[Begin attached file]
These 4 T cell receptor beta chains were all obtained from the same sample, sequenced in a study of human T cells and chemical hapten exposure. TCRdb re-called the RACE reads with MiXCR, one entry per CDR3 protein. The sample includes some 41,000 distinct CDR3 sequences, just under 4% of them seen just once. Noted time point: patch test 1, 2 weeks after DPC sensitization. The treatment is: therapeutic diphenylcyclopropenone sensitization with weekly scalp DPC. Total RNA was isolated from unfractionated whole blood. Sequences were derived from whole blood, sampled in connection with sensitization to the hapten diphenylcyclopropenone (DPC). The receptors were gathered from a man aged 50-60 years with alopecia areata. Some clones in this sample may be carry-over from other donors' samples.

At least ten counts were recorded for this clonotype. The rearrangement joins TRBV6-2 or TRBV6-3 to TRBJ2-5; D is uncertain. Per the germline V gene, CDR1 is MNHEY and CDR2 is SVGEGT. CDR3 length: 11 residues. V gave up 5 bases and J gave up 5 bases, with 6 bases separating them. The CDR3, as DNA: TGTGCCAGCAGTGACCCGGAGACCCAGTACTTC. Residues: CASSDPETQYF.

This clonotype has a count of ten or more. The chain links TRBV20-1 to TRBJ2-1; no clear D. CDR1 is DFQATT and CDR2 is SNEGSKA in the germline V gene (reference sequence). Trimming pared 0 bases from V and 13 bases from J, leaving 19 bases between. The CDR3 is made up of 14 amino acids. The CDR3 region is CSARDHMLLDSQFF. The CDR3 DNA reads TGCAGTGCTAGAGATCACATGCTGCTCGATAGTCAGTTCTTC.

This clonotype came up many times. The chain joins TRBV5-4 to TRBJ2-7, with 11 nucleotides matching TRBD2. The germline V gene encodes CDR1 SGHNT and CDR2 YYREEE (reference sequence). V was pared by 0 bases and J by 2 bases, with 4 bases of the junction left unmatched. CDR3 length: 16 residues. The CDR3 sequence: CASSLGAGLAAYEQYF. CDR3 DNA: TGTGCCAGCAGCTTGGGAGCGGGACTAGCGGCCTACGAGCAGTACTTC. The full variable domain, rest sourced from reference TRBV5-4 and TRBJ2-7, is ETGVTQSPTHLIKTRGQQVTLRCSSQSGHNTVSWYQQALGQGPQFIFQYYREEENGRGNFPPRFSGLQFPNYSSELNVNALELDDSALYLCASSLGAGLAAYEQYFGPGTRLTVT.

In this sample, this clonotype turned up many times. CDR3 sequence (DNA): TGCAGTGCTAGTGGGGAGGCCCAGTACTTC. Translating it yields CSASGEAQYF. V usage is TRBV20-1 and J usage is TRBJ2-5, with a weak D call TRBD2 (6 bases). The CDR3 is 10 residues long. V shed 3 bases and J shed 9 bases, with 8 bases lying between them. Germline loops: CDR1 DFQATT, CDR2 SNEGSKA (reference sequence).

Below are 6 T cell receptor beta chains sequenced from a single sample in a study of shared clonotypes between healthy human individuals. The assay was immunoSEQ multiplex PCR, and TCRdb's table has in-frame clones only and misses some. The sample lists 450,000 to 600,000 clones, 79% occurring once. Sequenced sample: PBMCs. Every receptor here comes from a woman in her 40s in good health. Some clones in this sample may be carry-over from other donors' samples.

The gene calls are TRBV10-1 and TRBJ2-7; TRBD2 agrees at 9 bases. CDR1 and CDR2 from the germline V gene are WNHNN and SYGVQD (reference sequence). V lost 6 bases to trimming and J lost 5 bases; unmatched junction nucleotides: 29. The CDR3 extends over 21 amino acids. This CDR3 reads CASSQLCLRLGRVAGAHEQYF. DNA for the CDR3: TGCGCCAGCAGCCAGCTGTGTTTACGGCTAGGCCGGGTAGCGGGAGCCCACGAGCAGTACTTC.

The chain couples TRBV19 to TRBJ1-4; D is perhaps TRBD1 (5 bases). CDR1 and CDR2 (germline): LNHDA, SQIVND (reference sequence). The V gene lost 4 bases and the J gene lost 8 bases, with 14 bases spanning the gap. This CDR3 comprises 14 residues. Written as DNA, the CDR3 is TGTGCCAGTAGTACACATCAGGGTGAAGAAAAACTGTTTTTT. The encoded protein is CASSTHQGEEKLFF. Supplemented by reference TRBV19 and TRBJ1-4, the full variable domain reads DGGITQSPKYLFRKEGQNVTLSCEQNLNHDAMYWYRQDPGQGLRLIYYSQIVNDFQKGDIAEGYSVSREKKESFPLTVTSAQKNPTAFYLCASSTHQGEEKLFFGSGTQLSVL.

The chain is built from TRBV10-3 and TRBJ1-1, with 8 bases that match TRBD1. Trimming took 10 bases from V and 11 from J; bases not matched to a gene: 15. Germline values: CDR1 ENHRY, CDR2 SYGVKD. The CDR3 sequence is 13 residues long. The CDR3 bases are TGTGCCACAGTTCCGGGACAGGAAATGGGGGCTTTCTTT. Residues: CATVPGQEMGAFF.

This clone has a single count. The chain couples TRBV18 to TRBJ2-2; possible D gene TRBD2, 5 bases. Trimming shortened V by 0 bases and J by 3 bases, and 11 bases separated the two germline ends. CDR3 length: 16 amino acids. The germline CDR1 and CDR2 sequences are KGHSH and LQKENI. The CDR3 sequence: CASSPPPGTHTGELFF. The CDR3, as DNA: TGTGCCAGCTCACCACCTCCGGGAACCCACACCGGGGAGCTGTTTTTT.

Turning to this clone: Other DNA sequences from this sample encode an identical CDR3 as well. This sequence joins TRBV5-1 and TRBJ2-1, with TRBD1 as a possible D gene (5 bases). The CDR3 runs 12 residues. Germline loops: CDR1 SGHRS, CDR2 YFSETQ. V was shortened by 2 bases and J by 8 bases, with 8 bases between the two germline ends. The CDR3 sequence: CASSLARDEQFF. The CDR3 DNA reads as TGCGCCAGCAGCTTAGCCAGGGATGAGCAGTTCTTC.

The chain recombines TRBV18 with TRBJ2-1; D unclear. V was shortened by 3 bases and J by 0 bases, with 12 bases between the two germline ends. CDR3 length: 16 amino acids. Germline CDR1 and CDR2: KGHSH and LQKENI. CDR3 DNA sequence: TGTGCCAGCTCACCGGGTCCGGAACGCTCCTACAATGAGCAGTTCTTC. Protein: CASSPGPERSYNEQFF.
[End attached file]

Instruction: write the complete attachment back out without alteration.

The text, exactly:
These 4 T cell receptor beta chains were all obtained from the same sample, sequenced in a study of human T cells and chemical hapten exposure. TCRdb re-called the RACE reads with MiXCR, one entry per CDR3 protein. The sample includes some 41,000 distinct CDR3 sequences, just under 4% of them seen just once. Noted time point: patch test 1, 2 weeks after DPC sensitization. The treatment is: therapeutic diphenylcyclopropenone sensitization with weekly scalp DPC. Total RNA was isolated from unfractionated whole blood. Sequences were derived from whole blood, sampled in connection with sensitization to the hapten diphenylcyclopropenone (DPC). The receptors were gathered from a man aged 50-60 years with alopecia areata. Some clones in this sample may be carry-over from other donors' samples.

At least ten counts were recorded for this clonotype. The rearrangement joins TRBV6-2 or TRBV6-3 to TRBJ2-5; D is uncertain. Per the germline V gene, CDR1 is MNHEY and CDR2 is SVGEGT. CDR3 length: 11 residues. V gave up 5 bases and J gave up 5 bases, with 6 bases separating them. The CDR3, as DNA: TGTGCCAGCAGTGACCCGGAGACCCAGTACTTC. Residues: CASSDPETQYF.

This clonotype has a count of ten or more. The chain links TRBV20-1 to TRBJ2-1; no clear D. CDR1 is DFQATT and CDR2 is SNEGSKA in the germline V gene (reference sequence). Trimming pared 0 bases from V and 13 bases from J, leaving 19 bases between. The CDR3 is made up of 14 amino acids. The CDR3 region is CSARDHMLLDSQFF. The CDR3 DNA reads TGCAGTGCTAGAGATCACATGCTGCTCGATAGTCAGTTCTTC.

This clonotype came up many times. The chain joins TRBV5-4 to TRBJ2-7, with 11 nucleotides matching TRBD2. The germline V gene encodes CDR1 SGHNT and CDR2 YYREEE (reference sequence). V was pared by 0 bases and J by 2 bases, with 4 bases of the junction left unmatched. CDR3 length: 16 residues. The CDR3 sequence: CASSLGAGLAAYEQYF. CDR3 DNA: TGTGCCAGCAGCTTGGGAGCGGGACTAGCGGCCTACGAGCAGTACTTC. The full variable domain, rest sourced from reference TRBV5-4 and TRBJ2-7, is ETGVTQSPTHLIKTRGQQVTLRCSSQSGHNTVSWYQQALGQGPQFIFQYYREEENGRGNFPPRFSGLQFPNYSSELNVNALELDDSALYLCASSLGAGLAAYEQYFGPGTRLTVT.

In this sample, this clonotype turned up many times. CDR3 sequence (DNA): TGCAGTGCTAGTGGGGAGGCCCAGTACTTC. Translating it yields CSASGEAQYF. V usage is TRBV20-1 and J usage is TRBJ2-5, with a weak D call TRBD2 (6 bases). The CDR3 is 10 residues long. V shed 3 bases and J shed 9 bases, with 8 bases lying between them. Germline loops: CDR1 DFQATT, CDR2 SNEGSKA (reference sequence).

Below are 6 T cell receptor beta chains sequenced from a single sample in a study of shared clonotypes between healthy human individuals. The assay was immunoSEQ multiplex PCR, and TCRdb's table has in-frame clones only and misses some. The sample lists 450,000 to 600,000 clones, 79% occurring once. Sequenced sample: PBMCs. Every receptor here comes from a woman in her 40s in good health. Some clones in this sample may be carry-over from other donors' samples.

The gene calls are TRBV10-1 and TRBJ2-7; TRBD2 agrees at 9 bases. CDR1 and CDR2 from the germline V gene are WNHNN and SYGVQD (reference sequence). V lost 6 bases to trimming and J lost 5 bases; unmatched junction nucleotides: 29. The CDR3 extends over 21 amino acids. This CDR3 reads CASSQLCLRLGRVAGAHEQYF. DNA for the CDR3: TGCGCCAGCAGCCAGCTGTGTTTACGGCTAGGCCGGGTAGCGGGAGCCCACGAGCAGTACTTC.

The chain couples TRBV19 to TRBJ1-4; D is perhaps TRBD1 (5 bases). CDR1 and CDR2 (germline): LNHDA, SQIVND (reference sequence). The V gene lost 4 bases and the J gene lost 8 bases, with 14 bases spanning the gap. This CDR3 comprises 14 residues. Written as DNA, the CDR3 is TGTGCCAGTAGTACACATCAGGGTGAAGAAAAACTGTTTTTT. The encoded protein is CASSTHQGEEKLFF. Supplemented by reference TRBV19 and TRBJ1-4, the full variable domain reads DGGITQSPKYLFRKEGQNVTLSCEQNLNHDAMYWYRQDPGQGLRLIYYSQIVNDFQKGDIAEGYSVSREKKESFPLTVTSAQKNPTAFYLCASSTHQGEEKLFFGSGTQLSVL.

The chain is built from TRBV10-3 and TRBJ1-1, with 8 bases that match TRBD1. Trimming took 10 bases from V and 11 from J; bases not matched to a gene: 15. Germline values: CDR1 ENHRY, CDR2 SYGVKD. The CDR3 sequence is 13 residues long. The CDR3 bases are TGTGCCACAGTTCCGGGACAGGAAATGGGGGCTTTCTTT. Residues: CATVPGQEMGAFF.

This clone has a single count. The chain couples TRBV18 to TRBJ2-2; possible D gene TRBD2, 5 bases. Trimming shortened V by 0 bases and J by 3 bases, and 11 bases separated the two germline ends. CDR3 length: 16 amino acids. The germline CDR1 and CDR2 sequences are KGHSH and LQKENI. The CDR3 sequence: CASSPPPGTHTGELFF. The CDR3, as DNA: TGTGCCAGCTCACCACCTCCGGGAACCCACACCGGGGAGCTGTTTTTT.

Turning to this clone: Other DNA sequences from this sample encode an identical CDR3 as well. This sequence joins TRBV5-1 and TRBJ2-1, with TRBD1 as a possible D gene (5 bases). The CDR3 runs 12 residues. Germline loops: CDR1 SGHRS, CDR2 YFSETQ. V was shortened by 2 bases and J by 8 bases, with 8 bases between the two germline ends. The CDR3 sequence: CASSLARDEQFF. The CDR3 DNA reads as TGCGCCAGCAGCTTAGCCAGGGATGAGCAGTTCTTC.

The chain recombines TRBV18 with TRBJ2-1; D unclear. V was shortened by 3 bases and J by 0 bases, with 12 bases between the two germline ends. CDR3 length: 16 amino acids. Germline CDR1 and CDR2: KGHSH and LQKENI. CDR3 DNA sequence: TGTGCCAGCTCACCGGGTCCGGAACGCTCCTACAATGAGCAGTTCTTC. Protein: CASSPGPERSYNEQFF.